In Notion, you can choose from a variety of database types — tables, lists, calendars, timelines, and galleries all have their advantages. The same database can even have multiple views, so you can sort information in different ways.

This means you can have a board view of all your projects, and switch to calendar view to see when those projects are launching. You can surface relevant information in a flash, depending what you need to see, which is especially helpful in the fast-paced world of agency life.

Templates help you jump straight into the work

As an agency, you’ve likely discovered processes for how to best work with your clients. Whether it’s a stellar creative brief or a new client proposal that considers all the edge cases, database templates can help you cement your processes so everyone executes according to plan, even as your team grows.

To add a database template, go to the dropdown next to New in the database. Click + New template. A blank page will open up, and you can edit this, adding prompts or headings to help you quickly jump into a new project.

We have a template for creative briefs which you can find here.

You can make a number of database templates depending on the recurring work you do with a client. From that creative brief, to a launch, to a press release, templates help you approach projects with a set of criteria you've already established — teammates don't need to start from scratch every time.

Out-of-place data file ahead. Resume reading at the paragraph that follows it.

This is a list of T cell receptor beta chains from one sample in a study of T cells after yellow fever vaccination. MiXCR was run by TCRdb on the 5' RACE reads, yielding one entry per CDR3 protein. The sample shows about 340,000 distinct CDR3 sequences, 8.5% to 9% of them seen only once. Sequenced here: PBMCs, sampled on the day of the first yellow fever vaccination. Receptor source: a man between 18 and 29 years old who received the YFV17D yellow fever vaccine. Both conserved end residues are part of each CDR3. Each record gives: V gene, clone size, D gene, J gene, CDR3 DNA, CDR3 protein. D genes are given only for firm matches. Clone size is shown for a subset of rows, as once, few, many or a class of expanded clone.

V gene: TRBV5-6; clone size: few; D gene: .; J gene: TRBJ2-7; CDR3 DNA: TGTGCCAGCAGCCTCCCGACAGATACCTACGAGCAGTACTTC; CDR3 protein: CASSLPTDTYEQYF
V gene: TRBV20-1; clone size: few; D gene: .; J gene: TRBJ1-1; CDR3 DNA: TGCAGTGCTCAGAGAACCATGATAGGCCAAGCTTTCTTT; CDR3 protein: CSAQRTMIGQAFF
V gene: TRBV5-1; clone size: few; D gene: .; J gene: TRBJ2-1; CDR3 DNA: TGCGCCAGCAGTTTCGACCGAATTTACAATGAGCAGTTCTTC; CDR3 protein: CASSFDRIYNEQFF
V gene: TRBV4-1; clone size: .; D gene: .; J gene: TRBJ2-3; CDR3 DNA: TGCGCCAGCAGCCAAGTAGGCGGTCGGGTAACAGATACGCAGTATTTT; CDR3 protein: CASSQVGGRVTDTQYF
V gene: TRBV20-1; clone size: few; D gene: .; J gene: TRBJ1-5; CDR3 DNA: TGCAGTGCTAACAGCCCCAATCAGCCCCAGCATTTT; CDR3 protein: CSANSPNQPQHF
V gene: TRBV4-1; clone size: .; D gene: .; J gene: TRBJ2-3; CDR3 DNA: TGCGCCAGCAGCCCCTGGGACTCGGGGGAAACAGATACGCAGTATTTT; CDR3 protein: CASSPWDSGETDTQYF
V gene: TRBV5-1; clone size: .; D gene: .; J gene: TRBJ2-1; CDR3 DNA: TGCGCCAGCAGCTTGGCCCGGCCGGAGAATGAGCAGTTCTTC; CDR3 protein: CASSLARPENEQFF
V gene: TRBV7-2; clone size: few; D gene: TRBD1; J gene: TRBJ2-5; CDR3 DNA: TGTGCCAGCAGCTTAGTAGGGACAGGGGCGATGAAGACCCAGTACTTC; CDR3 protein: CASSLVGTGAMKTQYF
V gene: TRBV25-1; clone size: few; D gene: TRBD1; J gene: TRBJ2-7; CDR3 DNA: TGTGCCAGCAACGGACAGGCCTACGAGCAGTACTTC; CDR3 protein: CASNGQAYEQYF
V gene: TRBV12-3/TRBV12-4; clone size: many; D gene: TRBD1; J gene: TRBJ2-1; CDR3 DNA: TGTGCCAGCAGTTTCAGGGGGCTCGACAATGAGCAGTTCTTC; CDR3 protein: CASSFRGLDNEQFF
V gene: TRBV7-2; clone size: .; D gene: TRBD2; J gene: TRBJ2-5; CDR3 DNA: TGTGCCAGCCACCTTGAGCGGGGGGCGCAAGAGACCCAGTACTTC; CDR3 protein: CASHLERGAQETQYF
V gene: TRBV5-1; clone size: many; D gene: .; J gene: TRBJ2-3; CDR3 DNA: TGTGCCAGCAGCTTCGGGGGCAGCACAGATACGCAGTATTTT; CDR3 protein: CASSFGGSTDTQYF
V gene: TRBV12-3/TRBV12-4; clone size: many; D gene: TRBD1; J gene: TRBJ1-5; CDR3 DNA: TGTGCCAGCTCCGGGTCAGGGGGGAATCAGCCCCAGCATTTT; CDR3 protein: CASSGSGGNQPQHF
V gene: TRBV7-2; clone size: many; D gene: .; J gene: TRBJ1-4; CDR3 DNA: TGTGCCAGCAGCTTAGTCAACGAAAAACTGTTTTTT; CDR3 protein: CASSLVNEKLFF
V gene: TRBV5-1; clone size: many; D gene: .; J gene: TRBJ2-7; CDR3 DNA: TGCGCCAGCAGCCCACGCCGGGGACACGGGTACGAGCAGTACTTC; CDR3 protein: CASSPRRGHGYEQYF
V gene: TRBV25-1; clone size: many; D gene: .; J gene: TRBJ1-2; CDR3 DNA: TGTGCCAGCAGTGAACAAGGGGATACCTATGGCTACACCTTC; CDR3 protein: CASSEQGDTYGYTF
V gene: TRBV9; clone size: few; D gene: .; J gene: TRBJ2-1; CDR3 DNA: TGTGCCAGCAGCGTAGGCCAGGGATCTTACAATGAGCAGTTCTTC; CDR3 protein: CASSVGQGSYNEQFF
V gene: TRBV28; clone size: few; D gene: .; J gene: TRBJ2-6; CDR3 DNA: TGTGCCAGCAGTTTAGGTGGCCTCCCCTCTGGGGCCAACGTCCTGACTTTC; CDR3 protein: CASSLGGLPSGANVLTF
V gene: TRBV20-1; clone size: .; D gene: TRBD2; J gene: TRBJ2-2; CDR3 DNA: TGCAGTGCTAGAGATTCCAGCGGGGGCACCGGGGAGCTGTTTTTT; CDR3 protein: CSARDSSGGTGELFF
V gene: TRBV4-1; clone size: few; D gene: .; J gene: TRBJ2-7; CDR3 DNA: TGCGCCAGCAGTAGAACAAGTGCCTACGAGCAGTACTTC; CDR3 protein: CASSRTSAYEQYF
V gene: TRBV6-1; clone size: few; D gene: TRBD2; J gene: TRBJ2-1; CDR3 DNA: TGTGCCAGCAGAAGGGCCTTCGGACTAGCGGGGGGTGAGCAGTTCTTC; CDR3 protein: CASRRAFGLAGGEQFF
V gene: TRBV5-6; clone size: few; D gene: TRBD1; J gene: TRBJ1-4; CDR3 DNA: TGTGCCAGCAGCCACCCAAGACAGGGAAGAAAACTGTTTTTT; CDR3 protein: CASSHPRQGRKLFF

And when you learn something new about a process or a better way of doing things? Just update the template and those learnings will go forward with you.

Project management runs parallel to your work

Your project database helps you manage work, but it can also be where you actually do the work.

Because Notion unites everything in one place, your team will spend less time context switching, hunting down documents, or trying to locate files in email chains. This is valuable for agencies and clients. The time you share comes at a premium, and billable hours must be spent accomplishing projects, not wading through admin.

Every entry in your project database opens as its own, fully customizable page, meaning your teams can centralize all work for a project in one place.

Here are some things you could include in a project page. To access these, type /, and either search through the menu or start typing what you want.

  • Text — draft blog posts or press releases right in Notion. You can also create headers, bulleted lists, and more to add some texture to your writing. Learn more about writing and editing basics.

  • Links — add links as hypertext or using a web bookmark. This is great for design agencies, so clients can share examples or inspiration. You can even use Notion's Web Clipper to send links straight from your browser into Notion pages whenever you see something valuable online.

  • Media — drop an image, video, document or audio file directly into the page. This lets anyone see designs, logos, or videos without navigating out of Notion. A full list of options can be found when you type /media.